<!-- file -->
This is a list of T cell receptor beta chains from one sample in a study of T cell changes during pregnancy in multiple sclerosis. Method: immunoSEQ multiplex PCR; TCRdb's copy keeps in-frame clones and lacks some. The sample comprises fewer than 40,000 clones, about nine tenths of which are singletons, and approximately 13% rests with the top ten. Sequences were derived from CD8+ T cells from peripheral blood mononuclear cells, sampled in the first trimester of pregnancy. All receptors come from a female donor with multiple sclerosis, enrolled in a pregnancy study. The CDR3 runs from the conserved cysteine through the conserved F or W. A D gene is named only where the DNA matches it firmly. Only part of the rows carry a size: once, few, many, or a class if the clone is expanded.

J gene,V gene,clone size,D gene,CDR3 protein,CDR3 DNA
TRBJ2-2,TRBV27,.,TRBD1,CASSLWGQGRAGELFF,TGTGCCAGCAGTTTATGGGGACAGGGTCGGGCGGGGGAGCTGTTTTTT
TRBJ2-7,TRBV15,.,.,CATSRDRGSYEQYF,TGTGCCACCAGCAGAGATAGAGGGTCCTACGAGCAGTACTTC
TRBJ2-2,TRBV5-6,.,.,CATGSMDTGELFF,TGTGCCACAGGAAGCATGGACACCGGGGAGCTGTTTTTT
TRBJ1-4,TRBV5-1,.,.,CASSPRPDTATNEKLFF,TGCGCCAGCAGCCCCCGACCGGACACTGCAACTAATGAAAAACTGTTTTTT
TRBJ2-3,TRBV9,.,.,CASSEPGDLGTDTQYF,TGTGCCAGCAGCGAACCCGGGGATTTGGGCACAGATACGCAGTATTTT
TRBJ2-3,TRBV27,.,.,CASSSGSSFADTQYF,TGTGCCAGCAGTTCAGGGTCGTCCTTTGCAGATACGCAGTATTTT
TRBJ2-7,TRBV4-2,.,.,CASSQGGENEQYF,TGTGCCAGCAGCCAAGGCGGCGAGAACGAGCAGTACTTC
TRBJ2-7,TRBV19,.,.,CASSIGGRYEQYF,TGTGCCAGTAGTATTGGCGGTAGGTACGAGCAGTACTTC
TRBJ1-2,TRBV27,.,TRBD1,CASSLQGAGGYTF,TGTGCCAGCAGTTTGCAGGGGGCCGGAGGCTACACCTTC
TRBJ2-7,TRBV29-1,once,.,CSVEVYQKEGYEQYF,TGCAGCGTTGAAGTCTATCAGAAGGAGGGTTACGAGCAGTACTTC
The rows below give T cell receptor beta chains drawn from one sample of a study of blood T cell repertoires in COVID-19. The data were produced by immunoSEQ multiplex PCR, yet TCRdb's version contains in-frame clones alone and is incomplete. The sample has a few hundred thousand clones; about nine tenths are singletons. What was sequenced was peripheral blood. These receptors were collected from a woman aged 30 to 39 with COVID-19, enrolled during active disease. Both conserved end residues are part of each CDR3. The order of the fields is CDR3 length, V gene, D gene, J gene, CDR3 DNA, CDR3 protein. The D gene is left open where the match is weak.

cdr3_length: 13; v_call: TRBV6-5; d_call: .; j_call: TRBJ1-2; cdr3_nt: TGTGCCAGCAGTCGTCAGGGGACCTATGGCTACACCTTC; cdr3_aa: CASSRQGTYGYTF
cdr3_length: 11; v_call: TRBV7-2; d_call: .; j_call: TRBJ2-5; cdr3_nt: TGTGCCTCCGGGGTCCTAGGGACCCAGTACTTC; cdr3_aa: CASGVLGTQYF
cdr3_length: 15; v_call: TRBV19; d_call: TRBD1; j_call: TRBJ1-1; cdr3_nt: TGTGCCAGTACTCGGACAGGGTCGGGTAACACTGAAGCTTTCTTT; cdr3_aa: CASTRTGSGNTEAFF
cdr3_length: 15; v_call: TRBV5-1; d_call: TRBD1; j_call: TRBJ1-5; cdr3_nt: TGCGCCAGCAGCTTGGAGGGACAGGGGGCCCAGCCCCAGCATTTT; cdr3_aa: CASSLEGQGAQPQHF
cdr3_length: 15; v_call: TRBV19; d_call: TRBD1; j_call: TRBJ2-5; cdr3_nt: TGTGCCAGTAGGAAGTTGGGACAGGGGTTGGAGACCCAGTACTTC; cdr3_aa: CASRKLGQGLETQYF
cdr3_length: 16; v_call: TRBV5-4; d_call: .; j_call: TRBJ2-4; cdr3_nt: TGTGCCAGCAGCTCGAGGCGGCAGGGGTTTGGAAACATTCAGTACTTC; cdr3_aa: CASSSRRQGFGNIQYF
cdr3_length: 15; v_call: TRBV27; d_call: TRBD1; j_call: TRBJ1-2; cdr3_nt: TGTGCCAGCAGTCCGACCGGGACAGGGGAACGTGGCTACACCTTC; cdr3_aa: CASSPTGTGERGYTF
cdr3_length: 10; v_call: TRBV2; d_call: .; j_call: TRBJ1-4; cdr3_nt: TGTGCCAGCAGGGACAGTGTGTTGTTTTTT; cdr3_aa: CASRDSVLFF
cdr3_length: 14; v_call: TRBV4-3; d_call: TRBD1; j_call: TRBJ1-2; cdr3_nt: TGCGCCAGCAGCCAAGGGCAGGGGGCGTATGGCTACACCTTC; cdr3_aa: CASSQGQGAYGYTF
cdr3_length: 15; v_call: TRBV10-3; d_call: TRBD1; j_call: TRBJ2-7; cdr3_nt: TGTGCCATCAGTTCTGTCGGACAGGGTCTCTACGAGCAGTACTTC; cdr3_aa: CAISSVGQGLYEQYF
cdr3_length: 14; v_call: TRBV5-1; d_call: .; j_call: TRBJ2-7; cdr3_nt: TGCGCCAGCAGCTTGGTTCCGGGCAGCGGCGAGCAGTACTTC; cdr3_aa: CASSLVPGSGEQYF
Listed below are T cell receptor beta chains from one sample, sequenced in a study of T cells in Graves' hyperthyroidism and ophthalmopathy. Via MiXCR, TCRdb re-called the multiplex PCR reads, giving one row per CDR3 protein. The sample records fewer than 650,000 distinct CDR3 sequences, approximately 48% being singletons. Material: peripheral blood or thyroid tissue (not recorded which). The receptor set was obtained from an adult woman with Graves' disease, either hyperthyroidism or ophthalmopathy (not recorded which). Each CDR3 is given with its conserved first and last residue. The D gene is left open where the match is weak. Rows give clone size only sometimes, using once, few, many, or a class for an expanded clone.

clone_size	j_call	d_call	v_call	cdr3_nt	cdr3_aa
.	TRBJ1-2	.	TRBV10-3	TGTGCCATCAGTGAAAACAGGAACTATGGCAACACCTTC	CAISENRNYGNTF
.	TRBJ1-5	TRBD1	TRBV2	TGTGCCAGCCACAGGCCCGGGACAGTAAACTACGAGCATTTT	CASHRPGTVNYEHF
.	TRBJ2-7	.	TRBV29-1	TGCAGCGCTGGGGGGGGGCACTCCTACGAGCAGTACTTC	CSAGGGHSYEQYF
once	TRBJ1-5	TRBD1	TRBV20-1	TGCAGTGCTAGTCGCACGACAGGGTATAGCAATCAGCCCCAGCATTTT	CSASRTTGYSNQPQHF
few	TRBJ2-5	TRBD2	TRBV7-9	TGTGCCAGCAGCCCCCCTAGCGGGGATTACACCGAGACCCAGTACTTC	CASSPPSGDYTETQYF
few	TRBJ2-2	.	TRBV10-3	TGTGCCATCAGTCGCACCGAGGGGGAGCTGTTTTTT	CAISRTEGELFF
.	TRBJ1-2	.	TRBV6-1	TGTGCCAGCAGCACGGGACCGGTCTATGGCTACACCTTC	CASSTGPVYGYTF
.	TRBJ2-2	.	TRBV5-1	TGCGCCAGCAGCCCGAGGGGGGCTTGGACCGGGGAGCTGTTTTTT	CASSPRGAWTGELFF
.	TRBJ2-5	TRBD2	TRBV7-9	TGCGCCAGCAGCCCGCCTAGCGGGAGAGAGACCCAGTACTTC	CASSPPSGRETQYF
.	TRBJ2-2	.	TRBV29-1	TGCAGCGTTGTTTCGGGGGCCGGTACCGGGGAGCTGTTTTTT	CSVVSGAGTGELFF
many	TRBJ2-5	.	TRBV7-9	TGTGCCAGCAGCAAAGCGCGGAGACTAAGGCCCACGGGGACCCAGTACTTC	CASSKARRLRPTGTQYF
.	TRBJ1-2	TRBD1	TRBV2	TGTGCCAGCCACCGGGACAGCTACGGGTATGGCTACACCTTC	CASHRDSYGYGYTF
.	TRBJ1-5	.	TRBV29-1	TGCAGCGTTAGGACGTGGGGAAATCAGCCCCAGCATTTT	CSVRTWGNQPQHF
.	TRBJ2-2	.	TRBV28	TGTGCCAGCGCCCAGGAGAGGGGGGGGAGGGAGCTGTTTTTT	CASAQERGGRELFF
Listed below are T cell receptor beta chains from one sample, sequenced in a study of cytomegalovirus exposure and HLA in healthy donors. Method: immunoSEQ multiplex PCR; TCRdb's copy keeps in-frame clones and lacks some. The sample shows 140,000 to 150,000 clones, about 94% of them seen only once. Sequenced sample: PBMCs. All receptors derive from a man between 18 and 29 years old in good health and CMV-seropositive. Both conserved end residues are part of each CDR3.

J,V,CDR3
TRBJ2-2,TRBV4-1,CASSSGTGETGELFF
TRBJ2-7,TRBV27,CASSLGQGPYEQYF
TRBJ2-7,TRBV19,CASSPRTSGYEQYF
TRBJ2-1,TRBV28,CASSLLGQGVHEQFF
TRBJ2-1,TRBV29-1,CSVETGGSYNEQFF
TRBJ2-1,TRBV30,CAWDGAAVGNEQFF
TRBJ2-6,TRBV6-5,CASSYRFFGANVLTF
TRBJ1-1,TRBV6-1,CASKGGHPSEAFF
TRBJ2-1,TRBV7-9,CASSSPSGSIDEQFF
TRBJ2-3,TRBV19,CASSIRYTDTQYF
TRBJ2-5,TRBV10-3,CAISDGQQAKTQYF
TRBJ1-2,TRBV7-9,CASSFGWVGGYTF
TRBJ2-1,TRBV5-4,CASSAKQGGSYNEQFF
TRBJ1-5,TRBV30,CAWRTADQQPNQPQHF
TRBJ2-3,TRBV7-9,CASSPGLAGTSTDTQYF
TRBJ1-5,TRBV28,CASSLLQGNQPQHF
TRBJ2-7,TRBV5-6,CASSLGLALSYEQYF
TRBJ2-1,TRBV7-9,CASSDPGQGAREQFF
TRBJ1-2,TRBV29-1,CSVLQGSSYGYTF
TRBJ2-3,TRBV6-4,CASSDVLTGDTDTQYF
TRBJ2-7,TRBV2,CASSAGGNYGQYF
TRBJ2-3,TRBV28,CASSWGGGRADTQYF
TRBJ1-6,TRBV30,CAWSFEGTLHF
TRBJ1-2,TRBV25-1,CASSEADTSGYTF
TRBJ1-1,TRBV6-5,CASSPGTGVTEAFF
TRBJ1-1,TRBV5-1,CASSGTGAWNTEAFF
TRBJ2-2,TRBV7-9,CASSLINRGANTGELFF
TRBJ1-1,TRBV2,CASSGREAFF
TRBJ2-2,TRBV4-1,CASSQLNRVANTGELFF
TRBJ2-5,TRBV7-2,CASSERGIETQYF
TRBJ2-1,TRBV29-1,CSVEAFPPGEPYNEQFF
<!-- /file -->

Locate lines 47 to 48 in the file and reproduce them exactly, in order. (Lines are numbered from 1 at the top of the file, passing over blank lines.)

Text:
TRBJ2-1,TRBV29-1,CSVETGGSYNEQFF
TRBJ2-1,TRBV30,CAWDGAAVGNEQFF